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Don't Forget About Lindsey Graham's Other Big Proposal

Irwin M. Stelzer

There has always been one feature that distinguishes Lindsey Graham from his almost-peers in the Senate: a self-deprecating sense of humor. This characteristic often obscures another engaging characteristic of Graham’s: raw courage.

So it should have come as no surprise that the senator from South Carolina took the opportunity of a seminar at Yale University to take on the Republican establishment once again—this time to declare that the climate is changing and that the cause is man-made activity which produces carbon-dioxide.

Forget for a moment whether Graham is right or wrong: The point is that when he believes he is right he doesn’t worry if he is out of step with the received wisdom of his party. Or convene a focus group. Which makes his views on other matters all the more worthy of attention.

As Republicans tie themselves in knots trying to figure out how to cut taxes without increasing the deficit, Graham insists that he will not go along with any plan that increases the burden we are passing on to our children. But it is increasingly clear that the president’s concern for deficits does not match his concern for what “Fox and Friends” have to say about him.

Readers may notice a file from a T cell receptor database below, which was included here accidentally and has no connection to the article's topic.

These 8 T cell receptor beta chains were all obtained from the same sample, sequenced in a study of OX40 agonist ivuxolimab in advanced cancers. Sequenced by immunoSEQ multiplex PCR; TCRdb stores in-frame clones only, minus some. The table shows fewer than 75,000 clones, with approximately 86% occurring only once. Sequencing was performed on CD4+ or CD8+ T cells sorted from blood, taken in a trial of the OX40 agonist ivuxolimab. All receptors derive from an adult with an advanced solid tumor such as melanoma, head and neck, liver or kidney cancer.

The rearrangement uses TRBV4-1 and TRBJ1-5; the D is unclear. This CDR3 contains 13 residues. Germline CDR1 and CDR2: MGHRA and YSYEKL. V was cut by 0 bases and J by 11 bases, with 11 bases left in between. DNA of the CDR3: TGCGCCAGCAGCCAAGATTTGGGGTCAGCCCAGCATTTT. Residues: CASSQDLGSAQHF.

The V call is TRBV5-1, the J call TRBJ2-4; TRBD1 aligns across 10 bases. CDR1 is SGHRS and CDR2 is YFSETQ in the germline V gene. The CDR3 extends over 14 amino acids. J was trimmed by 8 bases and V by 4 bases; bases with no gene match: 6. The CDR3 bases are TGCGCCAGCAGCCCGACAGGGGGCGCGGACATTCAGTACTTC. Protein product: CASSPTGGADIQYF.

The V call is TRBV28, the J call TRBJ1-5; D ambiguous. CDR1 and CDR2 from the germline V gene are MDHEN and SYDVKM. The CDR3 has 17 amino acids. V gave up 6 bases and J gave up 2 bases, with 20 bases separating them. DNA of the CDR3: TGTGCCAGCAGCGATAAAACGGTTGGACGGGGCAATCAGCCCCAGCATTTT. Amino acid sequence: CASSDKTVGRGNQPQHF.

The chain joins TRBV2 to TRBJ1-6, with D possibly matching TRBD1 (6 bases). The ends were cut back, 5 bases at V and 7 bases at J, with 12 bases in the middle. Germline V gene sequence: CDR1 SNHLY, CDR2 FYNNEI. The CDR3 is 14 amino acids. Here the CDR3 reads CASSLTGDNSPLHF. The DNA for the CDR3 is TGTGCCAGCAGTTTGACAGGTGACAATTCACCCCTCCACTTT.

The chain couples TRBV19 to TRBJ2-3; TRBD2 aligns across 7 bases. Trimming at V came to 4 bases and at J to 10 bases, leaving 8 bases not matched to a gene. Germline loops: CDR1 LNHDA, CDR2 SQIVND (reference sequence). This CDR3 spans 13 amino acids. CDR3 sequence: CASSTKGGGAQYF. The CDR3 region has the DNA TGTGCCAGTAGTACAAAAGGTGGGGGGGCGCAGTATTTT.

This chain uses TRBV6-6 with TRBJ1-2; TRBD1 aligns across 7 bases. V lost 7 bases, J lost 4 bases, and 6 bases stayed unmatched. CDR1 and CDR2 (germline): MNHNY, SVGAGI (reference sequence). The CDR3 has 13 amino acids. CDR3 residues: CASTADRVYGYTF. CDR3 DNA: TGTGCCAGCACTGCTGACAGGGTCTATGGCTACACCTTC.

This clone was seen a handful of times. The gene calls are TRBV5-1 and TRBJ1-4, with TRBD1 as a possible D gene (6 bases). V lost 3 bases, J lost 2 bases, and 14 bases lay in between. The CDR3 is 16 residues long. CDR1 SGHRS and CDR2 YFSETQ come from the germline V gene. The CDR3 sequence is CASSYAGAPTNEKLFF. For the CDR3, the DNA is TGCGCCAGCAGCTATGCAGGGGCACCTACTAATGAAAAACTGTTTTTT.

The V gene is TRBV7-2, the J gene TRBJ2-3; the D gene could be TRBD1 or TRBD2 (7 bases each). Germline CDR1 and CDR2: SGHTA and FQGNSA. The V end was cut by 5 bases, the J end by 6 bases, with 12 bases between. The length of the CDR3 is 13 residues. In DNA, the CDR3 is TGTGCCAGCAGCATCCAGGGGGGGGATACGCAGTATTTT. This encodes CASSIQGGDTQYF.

So Graham might want to remind his colleagues that his plan to “price carbon”—I suppose any politician is allowed a euphemism on occasion—would produce trillions in revenue over the next decade, funding the tax cuts the president wants, and perhaps leaving something over for the hard-pressed military so that, among other things, the Navy can properly train its sailors to avoid collisions.

The gentleman from South Carolina could then say to his colleagues,

I believe the climate is changing, and that by pricing carbon we are following the age-old competitive injunction to make the polluter pay and/or reduce his consumption of carbon-emitting stuff by making it more expensive. Disagree with me on the cause or even the fact of climate change if you will, but come along with me on pricing carbon so that we can raise enough revenue to cut the taxes that are preventing our economy from growing more rapidly than the meager rate of 1 percent or 2 percent.

If this isn’t the “pragmatic problem-solving” that Graham’s side-kick, John McCain, called for at the same seminar (via recorded address) I can’t imagine what is.

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